Tynley Hall – sweet memories from our Wedding night.
Author Philippa Gregory has me caught in a deliriously whimsical state of mind with dreams of roaming the English countryside and visiting National Trust properties and other country homes. But this isn’t one of those ‘grass is greener’ / I’m feeling home-sick posts. I simply love British history and reflecting on so many wonderful places I’ve visited in my youth. My passion for history evolved from my parents love of the British countryside. Many a Sunday was spent walking, combined with an historical angle of interest and pub stop for lunch. In addition, I was fortunate to have the most dramatic, engaging history teacher. She literally brought the Tudors and Stuarts alive in the classroom and I studied that period with a passion at G.C.S.E. I considered going on to do A-level history on that period, but choose Modern History instead. Again, I had the good fortune of passionate teachers and studied some gruesome and painful episodes of European history in the 19th and 20th centuries.
But back to the nostalgia for roaming National Trust properties and the ancient byways, which criss-cross over Britain’s landscape. Next time we visit we shall definitely be making a few pit-stops at some of my favourite haunts. Though we have no concrete plans to visit, at this stage, we are thinking of traveling before baby number three gets too mobile. I’d preferably like to fly before the messy introduction of solids too, as exclusive breast-feeding saves us having to carry a whole lot of paraphernalia, but we’ll survive if necessary (equipped with several changes of clothing for us all!).
The last time we lived in England was back in 1998. We lived in Hampshire for a year and I had the good fortune of working in Winchester, one of England’s most beautiful cities, packed with historic buildings and tranquil green spaces. My lunch times were spent walking past the magnificent Cathedral, hearing the choir boys singing, and meandering down to the River Itchen. I worked for Hampshire County Council and part of my job involved organising civic events in The Great Hall, ‘The first and finest of all 13th century halls, with the greatest symbol of medieval mythology, The Round Table of King Arthur‘. The weight of history was with me wherever I walked.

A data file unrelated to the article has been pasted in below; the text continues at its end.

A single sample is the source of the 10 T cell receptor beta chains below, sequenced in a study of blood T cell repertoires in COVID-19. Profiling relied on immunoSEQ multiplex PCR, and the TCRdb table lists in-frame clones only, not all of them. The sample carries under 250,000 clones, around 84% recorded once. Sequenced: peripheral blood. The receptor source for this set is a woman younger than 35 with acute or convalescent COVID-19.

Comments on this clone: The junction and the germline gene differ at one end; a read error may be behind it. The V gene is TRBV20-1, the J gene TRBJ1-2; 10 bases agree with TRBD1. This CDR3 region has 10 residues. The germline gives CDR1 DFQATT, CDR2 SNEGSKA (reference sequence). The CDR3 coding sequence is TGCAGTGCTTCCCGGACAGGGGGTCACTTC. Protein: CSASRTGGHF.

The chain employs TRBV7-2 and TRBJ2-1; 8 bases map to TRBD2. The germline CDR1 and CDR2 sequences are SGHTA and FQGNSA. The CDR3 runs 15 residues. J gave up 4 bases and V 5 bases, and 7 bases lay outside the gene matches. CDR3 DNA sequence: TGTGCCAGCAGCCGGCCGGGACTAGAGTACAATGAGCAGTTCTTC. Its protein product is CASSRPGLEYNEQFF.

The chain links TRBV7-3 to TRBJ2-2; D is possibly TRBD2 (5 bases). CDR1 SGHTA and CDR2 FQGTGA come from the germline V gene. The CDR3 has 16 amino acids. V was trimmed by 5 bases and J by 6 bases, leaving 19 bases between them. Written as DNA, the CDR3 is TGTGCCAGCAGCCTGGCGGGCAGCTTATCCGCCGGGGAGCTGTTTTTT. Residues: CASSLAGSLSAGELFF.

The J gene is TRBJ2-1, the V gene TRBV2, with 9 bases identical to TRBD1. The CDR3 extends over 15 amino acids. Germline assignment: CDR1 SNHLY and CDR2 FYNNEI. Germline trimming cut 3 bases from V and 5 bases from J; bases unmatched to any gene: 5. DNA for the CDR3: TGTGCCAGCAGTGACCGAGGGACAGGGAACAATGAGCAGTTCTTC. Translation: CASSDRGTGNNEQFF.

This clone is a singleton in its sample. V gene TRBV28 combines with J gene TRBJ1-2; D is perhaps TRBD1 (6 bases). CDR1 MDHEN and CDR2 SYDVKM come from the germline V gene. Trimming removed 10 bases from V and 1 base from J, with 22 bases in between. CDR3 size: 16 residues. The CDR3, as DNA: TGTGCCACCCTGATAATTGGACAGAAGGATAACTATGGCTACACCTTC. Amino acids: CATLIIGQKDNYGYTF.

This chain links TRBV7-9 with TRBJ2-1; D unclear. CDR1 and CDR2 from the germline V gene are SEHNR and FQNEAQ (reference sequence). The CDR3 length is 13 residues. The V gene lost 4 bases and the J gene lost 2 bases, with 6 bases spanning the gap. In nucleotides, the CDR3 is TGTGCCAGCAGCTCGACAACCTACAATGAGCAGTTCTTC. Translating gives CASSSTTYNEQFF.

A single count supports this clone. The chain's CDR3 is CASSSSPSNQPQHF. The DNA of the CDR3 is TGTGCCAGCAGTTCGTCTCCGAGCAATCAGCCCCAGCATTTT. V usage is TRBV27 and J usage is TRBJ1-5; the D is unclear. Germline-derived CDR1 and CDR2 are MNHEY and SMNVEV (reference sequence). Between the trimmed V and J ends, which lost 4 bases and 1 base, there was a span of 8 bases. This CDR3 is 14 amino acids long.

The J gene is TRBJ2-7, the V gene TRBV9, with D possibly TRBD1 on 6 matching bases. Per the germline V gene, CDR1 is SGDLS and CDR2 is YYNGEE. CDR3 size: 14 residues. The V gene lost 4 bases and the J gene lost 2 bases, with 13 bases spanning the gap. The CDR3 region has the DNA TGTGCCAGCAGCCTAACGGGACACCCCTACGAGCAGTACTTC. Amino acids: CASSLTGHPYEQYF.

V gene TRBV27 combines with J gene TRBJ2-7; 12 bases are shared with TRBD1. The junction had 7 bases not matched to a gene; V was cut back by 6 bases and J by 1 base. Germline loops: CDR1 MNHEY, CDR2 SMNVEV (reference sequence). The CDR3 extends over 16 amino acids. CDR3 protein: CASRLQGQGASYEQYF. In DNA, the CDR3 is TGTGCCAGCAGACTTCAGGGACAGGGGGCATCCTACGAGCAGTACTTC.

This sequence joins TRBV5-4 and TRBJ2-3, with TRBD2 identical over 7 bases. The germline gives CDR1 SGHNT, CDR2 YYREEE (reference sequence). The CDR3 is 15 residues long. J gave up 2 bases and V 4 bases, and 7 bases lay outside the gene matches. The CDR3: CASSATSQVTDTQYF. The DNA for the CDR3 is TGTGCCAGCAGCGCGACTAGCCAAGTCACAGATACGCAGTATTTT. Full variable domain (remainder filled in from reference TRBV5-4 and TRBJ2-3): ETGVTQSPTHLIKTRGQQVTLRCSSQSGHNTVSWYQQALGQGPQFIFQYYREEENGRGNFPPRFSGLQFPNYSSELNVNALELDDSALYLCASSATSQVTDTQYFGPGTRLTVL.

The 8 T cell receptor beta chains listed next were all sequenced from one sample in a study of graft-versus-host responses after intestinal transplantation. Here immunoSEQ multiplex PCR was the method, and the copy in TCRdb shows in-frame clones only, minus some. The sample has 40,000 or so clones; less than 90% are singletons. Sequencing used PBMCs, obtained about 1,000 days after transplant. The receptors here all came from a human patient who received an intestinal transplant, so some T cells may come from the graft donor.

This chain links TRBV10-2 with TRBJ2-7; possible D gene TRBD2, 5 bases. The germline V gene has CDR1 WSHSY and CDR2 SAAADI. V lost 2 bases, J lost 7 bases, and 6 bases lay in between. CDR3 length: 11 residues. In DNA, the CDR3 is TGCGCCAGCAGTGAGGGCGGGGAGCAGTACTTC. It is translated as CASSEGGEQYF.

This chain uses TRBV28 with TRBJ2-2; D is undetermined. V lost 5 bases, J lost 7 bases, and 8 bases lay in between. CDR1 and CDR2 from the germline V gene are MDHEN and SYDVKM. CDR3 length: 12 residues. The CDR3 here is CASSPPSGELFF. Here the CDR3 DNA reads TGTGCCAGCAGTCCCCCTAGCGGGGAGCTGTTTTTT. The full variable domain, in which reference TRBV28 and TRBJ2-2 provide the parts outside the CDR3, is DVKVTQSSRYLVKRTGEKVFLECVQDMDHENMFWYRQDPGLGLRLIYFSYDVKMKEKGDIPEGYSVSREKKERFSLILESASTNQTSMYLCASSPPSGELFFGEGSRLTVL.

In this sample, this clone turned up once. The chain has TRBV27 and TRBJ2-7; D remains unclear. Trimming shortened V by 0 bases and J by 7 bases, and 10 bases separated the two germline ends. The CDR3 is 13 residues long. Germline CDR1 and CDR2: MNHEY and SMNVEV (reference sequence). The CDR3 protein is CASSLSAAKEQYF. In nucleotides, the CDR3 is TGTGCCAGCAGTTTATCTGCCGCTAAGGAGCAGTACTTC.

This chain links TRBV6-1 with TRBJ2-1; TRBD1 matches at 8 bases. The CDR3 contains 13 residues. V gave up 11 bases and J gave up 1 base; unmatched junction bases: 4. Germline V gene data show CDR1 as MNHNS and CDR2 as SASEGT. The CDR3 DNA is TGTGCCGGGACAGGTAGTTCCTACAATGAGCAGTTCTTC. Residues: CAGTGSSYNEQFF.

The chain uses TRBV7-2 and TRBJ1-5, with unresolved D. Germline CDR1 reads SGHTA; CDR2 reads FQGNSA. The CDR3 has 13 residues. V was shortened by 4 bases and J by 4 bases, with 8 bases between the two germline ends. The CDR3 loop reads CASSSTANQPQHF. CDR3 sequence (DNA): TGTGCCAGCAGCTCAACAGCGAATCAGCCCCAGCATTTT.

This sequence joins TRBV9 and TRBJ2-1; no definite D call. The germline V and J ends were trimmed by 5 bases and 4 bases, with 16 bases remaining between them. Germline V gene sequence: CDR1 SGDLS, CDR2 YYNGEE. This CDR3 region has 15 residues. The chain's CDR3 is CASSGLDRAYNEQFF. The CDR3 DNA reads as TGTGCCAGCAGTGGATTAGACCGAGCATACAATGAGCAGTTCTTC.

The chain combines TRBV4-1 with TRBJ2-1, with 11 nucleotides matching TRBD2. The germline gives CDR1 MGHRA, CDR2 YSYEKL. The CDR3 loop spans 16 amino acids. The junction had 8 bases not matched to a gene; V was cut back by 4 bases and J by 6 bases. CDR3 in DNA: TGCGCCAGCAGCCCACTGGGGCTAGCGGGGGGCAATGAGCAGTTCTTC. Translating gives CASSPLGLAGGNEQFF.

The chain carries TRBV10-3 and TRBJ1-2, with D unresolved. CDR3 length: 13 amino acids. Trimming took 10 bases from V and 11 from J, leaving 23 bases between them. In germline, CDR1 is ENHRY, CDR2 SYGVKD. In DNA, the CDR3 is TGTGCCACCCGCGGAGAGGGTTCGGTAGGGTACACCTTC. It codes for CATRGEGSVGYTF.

There is something so overwhelming about walking footpaths or through buildings that have stood for centuries and seen so much history. My senses are always heightened and my heart feels the beat of those that have walked before me. One of my favourite places to visit was The Vyne, in Hampshire, which was visited by Henry VIII on at least three occasions. And I’ll never forget visiting Hampton Court in Herefordshire, with the maze of a thousand yews, with a gothic tower at its centre, particularly memorable.
Ah well, tis late now. Book and bed beckon. We’ve all been feeling a little off colour this past week or so with colds and both girls have had days at home to recharge. It is just as well I have a good book to keep me amused! Wideacre here I come!
- ‘Wideacre Hall, set in the heart of the English countryside, is the ancestral home that Beatrice Lacey loves. But as a woman of the 18th century, she has no right of inheritance. Corrupted by a world that mistreats women, she sets out to corrupt others.’
Wideacre is full of Beatrice Lacey’s passion for the land and descriptive passages of seasons changing. It is those passages that have really stirred me, particularly as I think of England now entering the beautiful colours of autumnal leaves, whilst we welcome the blooms of spring.
I wasn’t sure if any would make it, as I’d sent the girls out with a bag of bulbs each to ‘try their luck’. There is no formal pattern to their planting, which kind of adds to the magic or where they will flower next!